Most Recent Reviews
When I was researching what brands of kayaks to consider for my first quality kayak, I narrowed it down to two brands; Delta and Eddyline. Both of those brands have consistently good reviews and you'd be hard pressed to find anything negative about them. Due to the inventory shortage in the industry during Covid, however, I couldn't just buy anything I wanted. I had to wait for something to arrive. For me it was a toss-up between an Eddyline Skylark and a Delta 12.10 and the Skylark became available sooner, so that's what I bought and have been paddling the past several months. I wanted something longer, slimmer and with thigh braces, however and I still lusted after the Deltas, so I recently picked up a Detla 14. Again, it was a toss-up between the Delta 14 and another Eddyline; the Sitka. This time it was the Delta that was available sooner. The main difference between a Sitka and the Delta 14 is that the Sitka has a skeg and the Delta has a rudder. I actually wasn't sure I'd like the idea of a rudder as it seemed like too much hardware but after paddling this boat a couple of times, I'm loving it. Being 14 feet long, it's 2 feet longer than my Skylark, so it takes a little more effort to turn it. But by employing the rudder, you can turn very abruptly if needed at speed, or make small micro adjustments to your course as necessary. I'm finding that I prefer the seat on the Delta more than the one on the Eddyline. The back can easily be moved up and down while you are still seated. Similarly, it has a cord that allows you to adjust how far forward the back band is. The seat itself also has 5 different fore and aft positions, so you aren't stuck with a "one size fits all" mentality. Although if you are comparing this to the Eddyline Sitka series, you are probably aware that there are 3 different sizes of Sitkas available. The quality of this boat is top notch. I love large hatches and the way they seal very well. Paint is beautiful. Oh, and it moves along quite well at speed, handling wind and choppy water as well as I can expect. I'm really appreciating the tighter cockpit with the thigh braces as it allows me to feel more at one with the kayak.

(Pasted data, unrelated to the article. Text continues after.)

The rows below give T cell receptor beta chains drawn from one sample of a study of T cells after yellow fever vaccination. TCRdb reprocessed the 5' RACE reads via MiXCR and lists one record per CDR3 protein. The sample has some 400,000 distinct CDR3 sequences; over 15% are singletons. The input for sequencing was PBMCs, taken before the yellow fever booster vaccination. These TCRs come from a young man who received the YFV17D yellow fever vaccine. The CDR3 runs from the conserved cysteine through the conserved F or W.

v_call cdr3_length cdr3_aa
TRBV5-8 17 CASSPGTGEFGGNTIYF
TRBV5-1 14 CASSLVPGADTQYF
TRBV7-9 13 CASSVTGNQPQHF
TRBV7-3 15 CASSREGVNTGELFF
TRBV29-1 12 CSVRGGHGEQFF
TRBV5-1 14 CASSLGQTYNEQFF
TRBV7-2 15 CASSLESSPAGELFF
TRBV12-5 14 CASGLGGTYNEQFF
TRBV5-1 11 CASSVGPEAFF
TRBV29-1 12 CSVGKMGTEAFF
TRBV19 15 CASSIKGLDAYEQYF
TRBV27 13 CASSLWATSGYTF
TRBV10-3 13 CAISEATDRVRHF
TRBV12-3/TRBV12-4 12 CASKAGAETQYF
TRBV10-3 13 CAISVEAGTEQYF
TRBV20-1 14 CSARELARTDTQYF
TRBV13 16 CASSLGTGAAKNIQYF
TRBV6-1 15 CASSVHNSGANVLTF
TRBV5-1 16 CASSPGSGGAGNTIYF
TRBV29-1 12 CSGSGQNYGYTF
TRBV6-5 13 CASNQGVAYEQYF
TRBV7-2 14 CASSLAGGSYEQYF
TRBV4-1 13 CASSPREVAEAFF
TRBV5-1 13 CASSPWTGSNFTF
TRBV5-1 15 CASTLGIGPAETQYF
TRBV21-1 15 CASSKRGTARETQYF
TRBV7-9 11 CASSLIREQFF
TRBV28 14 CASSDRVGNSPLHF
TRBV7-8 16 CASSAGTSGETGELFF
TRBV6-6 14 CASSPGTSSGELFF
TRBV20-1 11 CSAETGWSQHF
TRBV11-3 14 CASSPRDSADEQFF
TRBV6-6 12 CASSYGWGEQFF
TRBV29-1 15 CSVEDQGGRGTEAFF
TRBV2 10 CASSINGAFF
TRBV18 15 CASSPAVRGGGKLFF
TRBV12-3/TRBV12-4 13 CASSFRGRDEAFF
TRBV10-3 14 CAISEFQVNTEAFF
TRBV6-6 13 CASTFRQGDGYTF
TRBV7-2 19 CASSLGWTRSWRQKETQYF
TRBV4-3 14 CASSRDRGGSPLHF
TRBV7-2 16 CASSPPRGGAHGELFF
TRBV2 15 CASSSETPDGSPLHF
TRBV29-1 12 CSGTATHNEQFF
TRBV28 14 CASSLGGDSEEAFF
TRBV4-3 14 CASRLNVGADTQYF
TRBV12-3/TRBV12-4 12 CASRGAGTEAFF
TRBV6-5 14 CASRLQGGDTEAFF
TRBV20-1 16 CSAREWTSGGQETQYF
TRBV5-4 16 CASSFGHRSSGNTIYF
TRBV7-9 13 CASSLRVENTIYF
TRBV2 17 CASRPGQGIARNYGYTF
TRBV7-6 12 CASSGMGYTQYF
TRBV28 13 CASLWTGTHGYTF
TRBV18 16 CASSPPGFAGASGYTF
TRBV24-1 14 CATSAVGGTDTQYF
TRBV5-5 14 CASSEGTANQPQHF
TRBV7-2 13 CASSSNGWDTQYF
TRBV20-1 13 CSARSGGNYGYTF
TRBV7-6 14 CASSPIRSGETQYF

I've been curious about greenland paddles, but they aren't easy to find. Gearlab appears to be the go-to greenland paddle manufacturer for most people, and the price was right for the Malik, although I would have preferred a 230cm length. In order to get that, however, you have to go to one of their higher end paddles, and there's limited availability right now. As this was my first greenland paddle, I didn't want to invest a lot of money only to find that it wasn't for me. I'd done all the research online, but was still not sure if I'd like it. The company is based in Taiwan, and I was also skeptical of ordering online from an oversees company, but since so many others had done so and approved of their products, I figured I was safe. The paddle arrived only a week after I ordered it, so no issues there. It ships with a bar of wax, similar to ski wax, that they recommend using on the parts of the paddle that fit together. It's a very tight fit, so the was was helpful, and I don't think I'll be taking it apart for easy transport like I do with my other paddle, because the fit is so tight. It's not easy to get it apart or pressed back together. There is no option for feathering with a greenland paddle like you have with most Euro blade paddles. I expected that it would take some getting used to, but I loved it immediately. I expected that I would not be able to paddle as fast as I can with my Aqua Bound StingRay paddle, but my top speed with the greenland paddle is actually about 1 mph faster (verified with Strava). When I'm careful enough to paddle efficiently, it's very smooth... like a hot knife through butter, with minimal splashing. My only complaint is that there are no drip rings, and I'm not sure how you would do that, as the round portion of the paddle is limited to the center. So, I get a bit of water in the cockpit which previously wasn't an issue for me. That's a bit bothersome, as I usually have a high end digital DSLR camera/lens on the floor. So now I have to make sure I keep the camera covered to avoid getting too much water on it. I still feel like I could use a 230CM- the Malik is only available in 220- or get a more narrow boat than my Eddyline Skylark. So... I'll probably end up ordering the next one up in their line as soon as one is available in a 230 in something other than black. I definitely recommend that everyone at least give a greenland paddle a try.